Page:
Common sense the key differentiator of successful lawyers
The president of an Australian legal body has urged lawyers to go back to the basics to boost their profile within the profession.
Speaking at the Women Lawyers’ Association of NSW’s Leadership Luncheon Series, Professor Rosalind Croucher AM (pictured), president of the Australian Law Reform Commission, told attendees that while there isn’t one secret to success, the bulk of it relies on “really basic common sense, application and lots of practice”.
Professor Croucher’s speech outlined five steps that she believes can effectively position lawyers over the long term. The first, she said, is preparation.
“I think certainly knowing how to use your voice, to project, is crucial for women and for men,” she said.
“To have a commanding vocal presence, without sounding shrill or shrewish, is essential – pitch control and diaphragm support.
“As my singing teacher used to say, ‘Your vowels are in your bowels’. If you feel unsure ‘on your feet’ or with your voice, then get assistance. Knowing how to present to the whole room can be trained.”
Professor Croucher said a good way for lawyers to practice presentation is to film themselves and watch the footage.
“In my first year of teaching, at Macquarie University in my late 20s, I participated in a teacher improvement program that involved videoing one of my classes,” she said.
“It was the most enlightening [experience] and it was very comforting. I still cringe a little when I watch videos of myself but you have to become your sternest critic.
“If you have the opportunity to participate in some voice and presentation coaching then I urge you to embrace it. The Bar Association, for instance, is often advertising voice and presentation workshops.”
The second key for success and positive leadership initiative in the workplace is having confidence in one’s ability, according to Professor Croucher.
“Confidence is based upon being purposeful. If you ask, ‘Am I good enough?’ or [say], ‘If I were good enough, someone else would suggest that I apply for promotion, apply for silk, etc.’, then you will be unlikely to succeed,” she said.
“You have to have the confidence in your own abilities and achievements before anyone else will.”
Constancy was another key highlighted by Professor Croucher.
“Constancy is very like parenting,” she said.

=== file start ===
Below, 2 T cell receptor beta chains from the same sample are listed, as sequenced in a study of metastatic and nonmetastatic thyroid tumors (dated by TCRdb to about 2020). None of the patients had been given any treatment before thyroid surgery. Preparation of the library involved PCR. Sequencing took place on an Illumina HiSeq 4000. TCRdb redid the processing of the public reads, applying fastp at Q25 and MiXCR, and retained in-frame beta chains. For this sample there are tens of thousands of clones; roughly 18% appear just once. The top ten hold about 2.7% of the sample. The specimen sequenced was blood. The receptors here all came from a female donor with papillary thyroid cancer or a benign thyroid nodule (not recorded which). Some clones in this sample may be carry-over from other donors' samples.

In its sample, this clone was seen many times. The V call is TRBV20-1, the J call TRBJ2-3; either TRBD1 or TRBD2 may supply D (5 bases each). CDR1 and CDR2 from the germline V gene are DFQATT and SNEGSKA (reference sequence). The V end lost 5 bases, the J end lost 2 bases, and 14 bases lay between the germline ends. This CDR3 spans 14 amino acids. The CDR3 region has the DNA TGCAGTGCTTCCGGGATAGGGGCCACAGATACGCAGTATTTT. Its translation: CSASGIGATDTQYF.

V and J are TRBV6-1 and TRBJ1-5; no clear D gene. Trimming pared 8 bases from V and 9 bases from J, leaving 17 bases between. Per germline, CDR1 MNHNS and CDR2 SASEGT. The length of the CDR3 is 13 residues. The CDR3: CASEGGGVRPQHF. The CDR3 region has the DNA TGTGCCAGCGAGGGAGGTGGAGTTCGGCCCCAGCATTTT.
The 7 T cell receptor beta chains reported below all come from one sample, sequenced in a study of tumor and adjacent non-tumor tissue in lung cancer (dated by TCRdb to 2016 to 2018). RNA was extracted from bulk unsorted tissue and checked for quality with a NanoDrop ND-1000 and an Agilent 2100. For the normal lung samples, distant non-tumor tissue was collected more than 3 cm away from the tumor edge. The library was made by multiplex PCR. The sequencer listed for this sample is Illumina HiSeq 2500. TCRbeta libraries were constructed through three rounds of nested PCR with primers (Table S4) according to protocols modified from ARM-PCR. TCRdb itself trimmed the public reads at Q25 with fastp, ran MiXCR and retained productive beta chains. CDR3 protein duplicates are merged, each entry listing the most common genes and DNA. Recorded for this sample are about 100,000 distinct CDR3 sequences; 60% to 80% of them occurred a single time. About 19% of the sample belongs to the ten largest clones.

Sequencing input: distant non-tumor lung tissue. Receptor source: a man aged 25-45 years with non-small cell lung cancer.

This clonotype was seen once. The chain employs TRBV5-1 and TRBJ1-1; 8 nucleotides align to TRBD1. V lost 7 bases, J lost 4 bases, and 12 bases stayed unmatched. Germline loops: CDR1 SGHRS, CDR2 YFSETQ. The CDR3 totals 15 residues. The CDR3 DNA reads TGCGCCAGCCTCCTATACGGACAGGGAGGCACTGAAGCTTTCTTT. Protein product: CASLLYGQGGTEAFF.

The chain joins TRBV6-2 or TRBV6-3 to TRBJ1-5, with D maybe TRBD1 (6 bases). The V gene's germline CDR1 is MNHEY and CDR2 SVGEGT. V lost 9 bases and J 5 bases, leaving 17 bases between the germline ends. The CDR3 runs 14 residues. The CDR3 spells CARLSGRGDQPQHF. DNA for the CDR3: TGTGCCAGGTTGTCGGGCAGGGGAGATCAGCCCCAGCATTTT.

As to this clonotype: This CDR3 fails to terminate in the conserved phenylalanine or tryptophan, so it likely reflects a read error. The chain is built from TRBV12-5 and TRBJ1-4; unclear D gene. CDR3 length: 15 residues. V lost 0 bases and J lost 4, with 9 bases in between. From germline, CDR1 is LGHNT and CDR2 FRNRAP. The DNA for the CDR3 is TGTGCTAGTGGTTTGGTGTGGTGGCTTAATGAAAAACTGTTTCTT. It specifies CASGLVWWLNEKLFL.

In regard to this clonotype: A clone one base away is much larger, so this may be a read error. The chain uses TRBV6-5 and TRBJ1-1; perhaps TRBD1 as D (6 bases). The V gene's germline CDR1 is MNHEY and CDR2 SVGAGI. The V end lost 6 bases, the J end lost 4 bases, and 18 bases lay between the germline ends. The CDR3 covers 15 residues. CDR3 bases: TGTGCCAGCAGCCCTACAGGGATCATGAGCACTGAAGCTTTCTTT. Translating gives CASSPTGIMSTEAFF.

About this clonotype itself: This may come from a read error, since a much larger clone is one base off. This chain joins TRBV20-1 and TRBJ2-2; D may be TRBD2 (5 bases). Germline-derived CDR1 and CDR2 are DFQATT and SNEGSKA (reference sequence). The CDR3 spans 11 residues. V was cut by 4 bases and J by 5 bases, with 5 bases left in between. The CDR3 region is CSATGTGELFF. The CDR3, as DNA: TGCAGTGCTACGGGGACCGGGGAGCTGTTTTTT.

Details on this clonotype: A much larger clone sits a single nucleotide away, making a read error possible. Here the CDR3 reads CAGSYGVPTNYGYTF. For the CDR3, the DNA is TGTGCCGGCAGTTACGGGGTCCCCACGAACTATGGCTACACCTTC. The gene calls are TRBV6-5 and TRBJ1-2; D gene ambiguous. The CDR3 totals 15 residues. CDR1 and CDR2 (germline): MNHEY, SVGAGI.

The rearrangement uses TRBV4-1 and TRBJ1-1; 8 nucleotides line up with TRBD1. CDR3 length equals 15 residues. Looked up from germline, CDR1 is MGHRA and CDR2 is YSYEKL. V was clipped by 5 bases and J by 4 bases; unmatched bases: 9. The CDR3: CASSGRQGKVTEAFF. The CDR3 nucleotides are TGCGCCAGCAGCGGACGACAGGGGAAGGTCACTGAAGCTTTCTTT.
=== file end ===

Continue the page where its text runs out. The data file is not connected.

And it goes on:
“People, including children, need to know what to expect of you; and even before that, you need to know what to expect of yourself.
“I describe this as developing an inner gyroscope: it’s a point of moral equilibrium where you know that a decision is correct – your set of principles against which you can defend your judgments, even to yourself.”
Patience is also needed to be successful as an employee of a law firm, Professor Croucher said.
“Patience may be a virtue, but patience, quite frankly, is a challenge. It’s also an essential element in time management. And time management involves managing expectations,” she said.
“We can punish ourselves with a sense of the weight of expectations and, in its wake, a sense of failure – or at least disappointment – for not meeting them can be profound. In my experience, a great deal of expectation is self-inflicted.
“Managing the expectations you put on yourself and those of others is essentially about prioritising, and understanding what the bounds of ‘normal’ are in the particular area of concern. Here, seeking advice can help: clearly understanding where the priorities of, say, the firm and the clients lie, so you can deliver the best value. Asking such questions also shows an intellectual maturity and sensitivity to practice needs.”
Professor Croucher said this goes hand-in-hand with the final step – encouragement.
“Encouragement starts with a greeting. I start every day with walking around and greeting everyone in my office … But greetings can happen in lots of ways. It’s about knowing people, valuing them. I also eat my lunch in the tearoom, not hidden away in my office,” she said.
“While encouragement is respectful, there are times when you have to deliver bad news. I consider that the character of a leader is demonstrated in the way they convey bad news to a person who has ‘failed’ or missed out on something.
“Good leaders take personal responsibility for conveying the message and turning it into a message of encouragement.”
The Leadership Luncheon Series, hosted by the Women Lawyers’ Association of NSW, was held on 4 August 2016 at the Newcastle Club.
The event aimed to inspire and educate female legal professionals, with Professor Croucher selected to be the honourable speaker.
This event comes as Lawyers Weekly prepares to host its fifth annual Women in Law Awards.
The Women in Law Awards recognises the achievements of women who have challenged, influenced or changed the practice of law in Australia.
The event will kick off on 27 October 2016. To secure your spot, click here.